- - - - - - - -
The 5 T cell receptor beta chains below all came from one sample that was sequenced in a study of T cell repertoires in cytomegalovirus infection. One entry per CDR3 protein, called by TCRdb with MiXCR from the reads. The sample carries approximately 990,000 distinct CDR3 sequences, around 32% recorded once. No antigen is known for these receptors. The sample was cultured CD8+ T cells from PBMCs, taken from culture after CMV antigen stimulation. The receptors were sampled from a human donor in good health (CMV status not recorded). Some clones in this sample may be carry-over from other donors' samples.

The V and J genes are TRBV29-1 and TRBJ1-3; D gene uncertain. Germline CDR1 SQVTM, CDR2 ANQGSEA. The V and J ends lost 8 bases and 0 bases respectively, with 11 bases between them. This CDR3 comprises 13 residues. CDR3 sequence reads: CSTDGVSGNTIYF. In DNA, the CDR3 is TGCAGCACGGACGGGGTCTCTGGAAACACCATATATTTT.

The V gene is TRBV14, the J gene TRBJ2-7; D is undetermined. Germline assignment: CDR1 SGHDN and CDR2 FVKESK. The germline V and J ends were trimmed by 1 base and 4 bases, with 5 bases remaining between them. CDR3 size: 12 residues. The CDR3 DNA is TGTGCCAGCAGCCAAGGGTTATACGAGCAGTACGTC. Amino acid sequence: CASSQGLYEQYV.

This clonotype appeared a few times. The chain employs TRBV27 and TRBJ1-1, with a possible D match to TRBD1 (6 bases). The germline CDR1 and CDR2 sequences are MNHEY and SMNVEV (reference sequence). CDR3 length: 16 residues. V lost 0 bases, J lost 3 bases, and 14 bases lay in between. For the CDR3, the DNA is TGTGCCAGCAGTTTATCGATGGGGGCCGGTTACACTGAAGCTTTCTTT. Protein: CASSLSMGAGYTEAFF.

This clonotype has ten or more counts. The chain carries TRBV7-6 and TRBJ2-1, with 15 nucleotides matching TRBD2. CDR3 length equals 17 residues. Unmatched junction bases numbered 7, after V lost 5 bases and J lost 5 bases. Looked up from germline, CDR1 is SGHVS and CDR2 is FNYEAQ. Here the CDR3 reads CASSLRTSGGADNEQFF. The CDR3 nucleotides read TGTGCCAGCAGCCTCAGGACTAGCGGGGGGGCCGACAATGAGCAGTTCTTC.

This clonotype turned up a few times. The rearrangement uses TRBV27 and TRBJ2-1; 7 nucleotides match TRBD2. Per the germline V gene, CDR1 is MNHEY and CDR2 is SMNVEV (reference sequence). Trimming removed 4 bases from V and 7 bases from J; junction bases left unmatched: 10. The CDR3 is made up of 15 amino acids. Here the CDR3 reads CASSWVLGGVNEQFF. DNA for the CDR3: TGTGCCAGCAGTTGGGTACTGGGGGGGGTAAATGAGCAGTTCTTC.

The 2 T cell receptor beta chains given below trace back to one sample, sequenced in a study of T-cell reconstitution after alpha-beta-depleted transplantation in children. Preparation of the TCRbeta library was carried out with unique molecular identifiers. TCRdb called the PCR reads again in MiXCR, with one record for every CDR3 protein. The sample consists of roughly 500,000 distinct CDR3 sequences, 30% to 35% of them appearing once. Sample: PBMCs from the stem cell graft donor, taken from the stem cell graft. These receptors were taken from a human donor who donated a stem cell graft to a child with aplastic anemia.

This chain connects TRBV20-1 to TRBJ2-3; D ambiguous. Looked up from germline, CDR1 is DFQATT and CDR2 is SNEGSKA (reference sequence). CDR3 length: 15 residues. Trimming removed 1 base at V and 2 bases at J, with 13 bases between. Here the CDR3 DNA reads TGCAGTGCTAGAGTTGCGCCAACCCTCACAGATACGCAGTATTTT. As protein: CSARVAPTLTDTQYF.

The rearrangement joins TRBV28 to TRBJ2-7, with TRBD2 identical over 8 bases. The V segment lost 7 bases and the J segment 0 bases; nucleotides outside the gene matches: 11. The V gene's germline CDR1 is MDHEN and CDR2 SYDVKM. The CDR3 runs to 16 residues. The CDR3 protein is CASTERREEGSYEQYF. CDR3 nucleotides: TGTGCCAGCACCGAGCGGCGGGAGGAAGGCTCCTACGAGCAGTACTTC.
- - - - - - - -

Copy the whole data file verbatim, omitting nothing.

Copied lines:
The 5 T cell receptor beta chains below all came from one sample that was sequenced in a study of T cell repertoires in cytomegalovirus infection. One entry per CDR3 protein, called by TCRdb with MiXCR from the reads. The sample carries approximately 990,000 distinct CDR3 sequences, around 32% recorded once. No antigen is known for these receptors. The sample was cultured CD8+ T cells from PBMCs, taken from culture after CMV antigen stimulation. The receptors were sampled from a human donor in good health (CMV status not recorded). Some clones in this sample may be carry-over from other donors' samples.

The V and J genes are TRBV29-1 and TRBJ1-3; D gene uncertain. Germline CDR1 SQVTM, CDR2 ANQGSEA. The V and J ends lost 8 bases and 0 bases respectively, with 11 bases between them. This CDR3 comprises 13 residues. CDR3 sequence reads: CSTDGVSGNTIYF. In DNA, the CDR3 is TGCAGCACGGACGGGGTCTCTGGAAACACCATATATTTT.

The V gene is TRBV14, the J gene TRBJ2-7; D is undetermined. Germline assignment: CDR1 SGHDN and CDR2 FVKESK. The germline V and J ends were trimmed by 1 base and 4 bases, with 5 bases remaining between them. CDR3 size: 12 residues. The CDR3 DNA is TGTGCCAGCAGCCAAGGGTTATACGAGCAGTACGTC. Amino acid sequence: CASSQGLYEQYV.

This clonotype appeared a few times. The chain employs TRBV27 and TRBJ1-1, with a possible D match to TRBD1 (6 bases). The germline CDR1 and CDR2 sequences are MNHEY and SMNVEV (reference sequence). CDR3 length: 16 residues. V lost 0 bases, J lost 3 bases, and 14 bases lay in between. For the CDR3, the DNA is TGTGCCAGCAGTTTATCGATGGGGGCCGGTTACACTGAAGCTTTCTTT. Protein: CASSLSMGAGYTEAFF.

This clonotype has ten or more counts. The chain carries TRBV7-6 and TRBJ2-1, with 15 nucleotides matching TRBD2. CDR3 length equals 17 residues. Unmatched junction bases numbered 7, after V lost 5 bases and J lost 5 bases. Looked up from germline, CDR1 is SGHVS and CDR2 is FNYEAQ. Here the CDR3 reads CASSLRTSGGADNEQFF. The CDR3 nucleotides read TGTGCCAGCAGCCTCAGGACTAGCGGGGGGGCCGACAATGAGCAGTTCTTC.

This clonotype turned up a few times. The rearrangement uses TRBV27 and TRBJ2-1; 7 nucleotides match TRBD2. Per the germline V gene, CDR1 is MNHEY and CDR2 is SMNVEV (reference sequence). Trimming removed 4 bases from V and 7 bases from J; junction bases left unmatched: 10. The CDR3 is made up of 15 amino acids. Here the CDR3 reads CASSWVLGGVNEQFF. DNA for the CDR3: TGTGCCAGCAGTTGGGTACTGGGGGGGGTAAATGAGCAGTTCTTC.

The 2 T cell receptor beta chains given below trace back to one sample, sequenced in a study of T-cell reconstitution after alpha-beta-depleted transplantation in children. Preparation of the TCRbeta library was carried out with unique molecular identifiers. TCRdb called the PCR reads again in MiXCR, with one record for every CDR3 protein. The sample consists of roughly 500,000 distinct CDR3 sequences, 30% to 35% of them appearing once. Sample: PBMCs from the stem cell graft donor, taken from the stem cell graft. These receptors were taken from a human donor who donated a stem cell graft to a child with aplastic anemia.

This chain connects TRBV20-1 to TRBJ2-3; D ambiguous. Looked up from germline, CDR1 is DFQATT and CDR2 is SNEGSKA (reference sequence). CDR3 length: 15 residues. Trimming removed 1 base at V and 2 bases at J, with 13 bases between. Here the CDR3 DNA reads TGCAGTGCTAGAGTTGCGCCAACCCTCACAGATACGCAGTATTTT. As protein: CSARVAPTLTDTQYF.

The rearrangement joins TRBV28 to TRBJ2-7, with TRBD2 identical over 8 bases. The V segment lost 7 bases and the J segment 0 bases; nucleotides outside the gene matches: 11. The V gene's germline CDR1 is MDHEN and CDR2 SYDVKM. The CDR3 runs to 16 residues. The CDR3 protein is CASTERREEGSYEQYF. CDR3 nucleotides: TGTGCCAGCACCGAGCGGCGGGAGGAAGGCTCCTACGAGCAGTACTTC.